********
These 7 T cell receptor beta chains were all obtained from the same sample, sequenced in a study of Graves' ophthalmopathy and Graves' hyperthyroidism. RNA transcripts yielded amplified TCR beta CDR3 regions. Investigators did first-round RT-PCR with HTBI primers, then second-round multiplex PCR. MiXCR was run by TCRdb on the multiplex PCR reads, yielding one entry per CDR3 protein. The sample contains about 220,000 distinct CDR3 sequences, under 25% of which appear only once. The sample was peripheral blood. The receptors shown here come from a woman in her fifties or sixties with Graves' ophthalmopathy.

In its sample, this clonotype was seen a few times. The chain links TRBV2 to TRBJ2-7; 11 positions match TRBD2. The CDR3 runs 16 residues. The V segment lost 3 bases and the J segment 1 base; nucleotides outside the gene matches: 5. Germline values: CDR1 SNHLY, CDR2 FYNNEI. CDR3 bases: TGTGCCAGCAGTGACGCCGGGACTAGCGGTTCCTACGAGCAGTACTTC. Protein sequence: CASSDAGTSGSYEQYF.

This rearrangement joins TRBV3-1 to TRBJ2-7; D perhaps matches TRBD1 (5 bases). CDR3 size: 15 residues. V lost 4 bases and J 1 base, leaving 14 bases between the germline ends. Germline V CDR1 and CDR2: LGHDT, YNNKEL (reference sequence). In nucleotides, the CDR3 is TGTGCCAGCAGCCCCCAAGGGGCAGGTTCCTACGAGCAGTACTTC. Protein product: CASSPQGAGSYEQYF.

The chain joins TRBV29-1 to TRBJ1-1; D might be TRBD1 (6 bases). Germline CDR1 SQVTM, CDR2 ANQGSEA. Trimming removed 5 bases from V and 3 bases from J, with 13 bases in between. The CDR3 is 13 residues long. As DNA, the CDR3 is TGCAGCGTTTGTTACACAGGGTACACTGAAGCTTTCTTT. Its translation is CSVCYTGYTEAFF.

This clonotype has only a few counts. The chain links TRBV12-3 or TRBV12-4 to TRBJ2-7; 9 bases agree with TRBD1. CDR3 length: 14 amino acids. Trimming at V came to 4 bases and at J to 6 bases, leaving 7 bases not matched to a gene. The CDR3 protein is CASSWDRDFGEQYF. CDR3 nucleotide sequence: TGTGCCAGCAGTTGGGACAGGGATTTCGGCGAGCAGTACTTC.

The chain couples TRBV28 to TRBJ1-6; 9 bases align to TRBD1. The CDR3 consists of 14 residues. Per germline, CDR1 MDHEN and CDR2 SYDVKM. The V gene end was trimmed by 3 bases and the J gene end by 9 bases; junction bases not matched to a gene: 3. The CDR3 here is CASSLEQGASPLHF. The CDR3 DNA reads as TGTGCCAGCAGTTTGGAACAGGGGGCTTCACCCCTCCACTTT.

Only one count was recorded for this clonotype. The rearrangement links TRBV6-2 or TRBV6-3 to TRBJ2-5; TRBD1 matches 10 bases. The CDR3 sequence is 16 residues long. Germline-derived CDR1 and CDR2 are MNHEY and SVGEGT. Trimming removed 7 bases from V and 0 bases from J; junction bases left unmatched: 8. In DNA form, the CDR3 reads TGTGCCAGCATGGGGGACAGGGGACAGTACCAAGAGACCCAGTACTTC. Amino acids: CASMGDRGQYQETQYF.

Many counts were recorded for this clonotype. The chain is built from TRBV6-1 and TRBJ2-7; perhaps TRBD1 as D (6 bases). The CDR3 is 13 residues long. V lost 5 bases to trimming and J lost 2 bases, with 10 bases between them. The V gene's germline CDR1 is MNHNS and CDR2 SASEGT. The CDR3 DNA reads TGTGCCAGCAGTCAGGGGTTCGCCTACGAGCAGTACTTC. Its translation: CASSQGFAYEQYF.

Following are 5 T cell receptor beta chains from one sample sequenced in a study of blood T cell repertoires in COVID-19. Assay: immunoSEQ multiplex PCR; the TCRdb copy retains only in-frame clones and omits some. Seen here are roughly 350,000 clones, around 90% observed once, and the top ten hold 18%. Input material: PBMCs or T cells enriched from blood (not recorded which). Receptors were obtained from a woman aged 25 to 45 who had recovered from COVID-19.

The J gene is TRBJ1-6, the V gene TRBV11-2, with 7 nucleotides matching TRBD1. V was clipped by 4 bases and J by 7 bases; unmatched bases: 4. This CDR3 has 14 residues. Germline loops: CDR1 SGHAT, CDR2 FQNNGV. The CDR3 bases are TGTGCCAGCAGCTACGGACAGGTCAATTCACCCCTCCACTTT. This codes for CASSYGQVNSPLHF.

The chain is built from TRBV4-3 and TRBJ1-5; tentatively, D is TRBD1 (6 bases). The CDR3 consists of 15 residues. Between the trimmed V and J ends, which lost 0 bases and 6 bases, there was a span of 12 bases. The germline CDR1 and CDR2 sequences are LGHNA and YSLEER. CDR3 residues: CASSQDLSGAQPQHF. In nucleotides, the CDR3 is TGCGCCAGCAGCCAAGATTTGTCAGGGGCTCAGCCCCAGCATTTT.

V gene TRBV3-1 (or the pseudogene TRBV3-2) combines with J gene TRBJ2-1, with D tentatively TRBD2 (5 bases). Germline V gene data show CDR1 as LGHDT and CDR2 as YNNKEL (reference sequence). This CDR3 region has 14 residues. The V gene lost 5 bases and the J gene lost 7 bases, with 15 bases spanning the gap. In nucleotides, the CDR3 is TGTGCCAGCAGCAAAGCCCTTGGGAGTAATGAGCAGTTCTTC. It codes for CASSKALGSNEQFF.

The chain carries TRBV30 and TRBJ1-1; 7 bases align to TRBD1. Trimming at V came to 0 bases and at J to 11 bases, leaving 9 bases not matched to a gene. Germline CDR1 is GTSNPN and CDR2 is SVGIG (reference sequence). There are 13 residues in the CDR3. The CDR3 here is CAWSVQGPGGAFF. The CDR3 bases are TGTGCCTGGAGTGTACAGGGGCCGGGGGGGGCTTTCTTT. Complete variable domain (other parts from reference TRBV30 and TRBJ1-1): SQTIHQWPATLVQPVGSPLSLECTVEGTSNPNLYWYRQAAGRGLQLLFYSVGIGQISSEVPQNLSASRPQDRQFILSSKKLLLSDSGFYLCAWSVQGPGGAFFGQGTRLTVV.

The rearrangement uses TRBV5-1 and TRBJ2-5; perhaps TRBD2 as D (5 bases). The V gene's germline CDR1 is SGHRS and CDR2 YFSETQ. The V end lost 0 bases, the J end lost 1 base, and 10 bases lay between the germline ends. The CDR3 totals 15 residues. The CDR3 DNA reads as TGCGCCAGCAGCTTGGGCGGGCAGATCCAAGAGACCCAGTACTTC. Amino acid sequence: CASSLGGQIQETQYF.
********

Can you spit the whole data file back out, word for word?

These 7 T cell receptor beta chains were all obtained from the same sample, sequenced in a study of Graves' ophthalmopathy and Graves' hyperthyroidism. RNA transcripts yielded amplified TCR beta CDR3 regions. Investigators did first-round RT-PCR with HTBI primers, then second-round multiplex PCR. MiXCR was run by TCRdb on the multiplex PCR reads, yielding one entry per CDR3 protein. The sample contains about 220,000 distinct CDR3 sequences, under 25% of which appear only once. The sample was peripheral blood. The receptors shown here come from a woman in her fifties or sixties with Graves' ophthalmopathy.

In its sample, this clonotype was seen a few times. The chain links TRBV2 to TRBJ2-7; 11 positions match TRBD2. The CDR3 runs 16 residues. The V segment lost 3 bases and the J segment 1 base; nucleotides outside the gene matches: 5. Germline values: CDR1 SNHLY, CDR2 FYNNEI. CDR3 bases: TGTGCCAGCAGTGACGCCGGGACTAGCGGTTCCTACGAGCAGTACTTC. Protein sequence: CASSDAGTSGSYEQYF.

This rearrangement joins TRBV3-1 to TRBJ2-7; D perhaps matches TRBD1 (5 bases). CDR3 size: 15 residues. V lost 4 bases and J 1 base, leaving 14 bases between the germline ends. Germline V CDR1 and CDR2: LGHDT, YNNKEL (reference sequence). In nucleotides, the CDR3 is TGTGCCAGCAGCCCCCAAGGGGCAGGTTCCTACGAGCAGTACTTC. Protein product: CASSPQGAGSYEQYF.

The chain joins TRBV29-1 to TRBJ1-1; D might be TRBD1 (6 bases). Germline CDR1 SQVTM, CDR2 ANQGSEA. Trimming removed 5 bases from V and 3 bases from J, with 13 bases in between. The CDR3 is 13 residues long. As DNA, the CDR3 is TGCAGCGTTTGTTACACAGGGTACACTGAAGCTTTCTTT. Its translation is CSVCYTGYTEAFF.

This clonotype has only a few counts. The chain links TRBV12-3 or TRBV12-4 to TRBJ2-7; 9 bases agree with TRBD1. CDR3 length: 14 amino acids. Trimming at V came to 4 bases and at J to 6 bases, leaving 7 bases not matched to a gene. The CDR3 protein is CASSWDRDFGEQYF. CDR3 nucleotide sequence: TGTGCCAGCAGTTGGGACAGGGATTTCGGCGAGCAGTACTTC.

The chain couples TRBV28 to TRBJ1-6; 9 bases align to TRBD1. The CDR3 consists of 14 residues. Per germline, CDR1 MDHEN and CDR2 SYDVKM. The V gene end was trimmed by 3 bases and the J gene end by 9 bases; junction bases not matched to a gene: 3. The CDR3 here is CASSLEQGASPLHF. The CDR3 DNA reads as TGTGCCAGCAGTTTGGAACAGGGGGCTTCACCCCTCCACTTT.

Only one count was recorded for this clonotype. The rearrangement links TRBV6-2 or TRBV6-3 to TRBJ2-5; TRBD1 matches 10 bases. The CDR3 sequence is 16 residues long. Germline-derived CDR1 and CDR2 are MNHEY and SVGEGT. Trimming removed 7 bases from V and 0 bases from J; junction bases left unmatched: 8. In DNA form, the CDR3 reads TGTGCCAGCATGGGGGACAGGGGACAGTACCAAGAGACCCAGTACTTC. Amino acids: CASMGDRGQYQETQYF.

Many counts were recorded for this clonotype. The chain is built from TRBV6-1 and TRBJ2-7; perhaps TRBD1 as D (6 bases). The CDR3 is 13 residues long. V lost 5 bases to trimming and J lost 2 bases, with 10 bases between them. The V gene's germline CDR1 is MNHNS and CDR2 SASEGT. The CDR3 DNA reads TGTGCCAGCAGTCAGGGGTTCGCCTACGAGCAGTACTTC. Its translation: CASSQGFAYEQYF.

Following are 5 T cell receptor beta chains from one sample sequenced in a study of blood T cell repertoires in COVID-19. Assay: immunoSEQ multiplex PCR; the TCRdb copy retains only in-frame clones and omits some. Seen here are roughly 350,000 clones, around 90% observed once, and the top ten hold 18%. Input material: PBMCs or T cells enriched from blood (not recorded which). Receptors were obtained from a woman aged 25 to 45 who had recovered from COVID-19.

The J gene is TRBJ1-6, the V gene TRBV11-2, with 7 nucleotides matching TRBD1. V was clipped by 4 bases and J by 7 bases; unmatched bases: 4. This CDR3 has 14 residues. Germline loops: CDR1 SGHAT, CDR2 FQNNGV. The CDR3 bases are TGTGCCAGCAGCTACGGACAGGTCAATTCACCCCTCCACTTT. This codes for CASSYGQVNSPLHF.

The chain is built from TRBV4-3 and TRBJ1-5; tentatively, D is TRBD1 (6 bases). The CDR3 consists of 15 residues. Between the trimmed V and J ends, which lost 0 bases and 6 bases, there was a span of 12 bases. The germline CDR1 and CDR2 sequences are LGHNA and YSLEER. CDR3 residues: CASSQDLSGAQPQHF. In nucleotides, the CDR3 is TGCGCCAGCAGCCAAGATTTGTCAGGGGCTCAGCCCCAGCATTTT.

V gene TRBV3-1 (or the pseudogene TRBV3-2) combines with J gene TRBJ2-1, with D tentatively TRBD2 (5 bases). Germline V gene data show CDR1 as LGHDT and CDR2 as YNNKEL (reference sequence). This CDR3 region has 14 residues. The V gene lost 5 bases and the J gene lost 7 bases, with 15 bases spanning the gap. In nucleotides, the CDR3 is TGTGCCAGCAGCAAAGCCCTTGGGAGTAATGAGCAGTTCTTC. It codes for CASSKALGSNEQFF.

The chain carries TRBV30 and TRBJ1-1; 7 bases align to TRBD1. Trimming at V came to 0 bases and at J to 11 bases, leaving 9 bases not matched to a gene. Germline CDR1 is GTSNPN and CDR2 is SVGIG (reference sequence). There are 13 residues in the CDR3. The CDR3 here is CAWSVQGPGGAFF. The CDR3 bases are TGTGCCTGGAGTGTACAGGGGCCGGGGGGGGCTTTCTTT. Complete variable domain (other parts from reference TRBV30 and TRBJ1-1): SQTIHQWPATLVQPVGSPLSLECTVEGTSNPNLYWYRQAAGRGLQLLFYSVGIGQISSEVPQNLSASRPQDRQFILSSKKLLLSDSGFYLCAWSVQGPGGAFFGQGTRLTVV.

The rearrangement uses TRBV5-1 and TRBJ2-5; perhaps TRBD2 as D (5 bases). The V gene's germline CDR1 is SGHRS and CDR2 YFSETQ. The V end lost 0 bases, the J end lost 1 base, and 10 bases lay between the germline ends. The CDR3 totals 15 residues. The CDR3 DNA reads as TGCGCCAGCAGCTTGGGCGGGCAGATCCAAGAGACCCAGTACTTC. Amino acid sequence: CASSLGGQIQETQYF.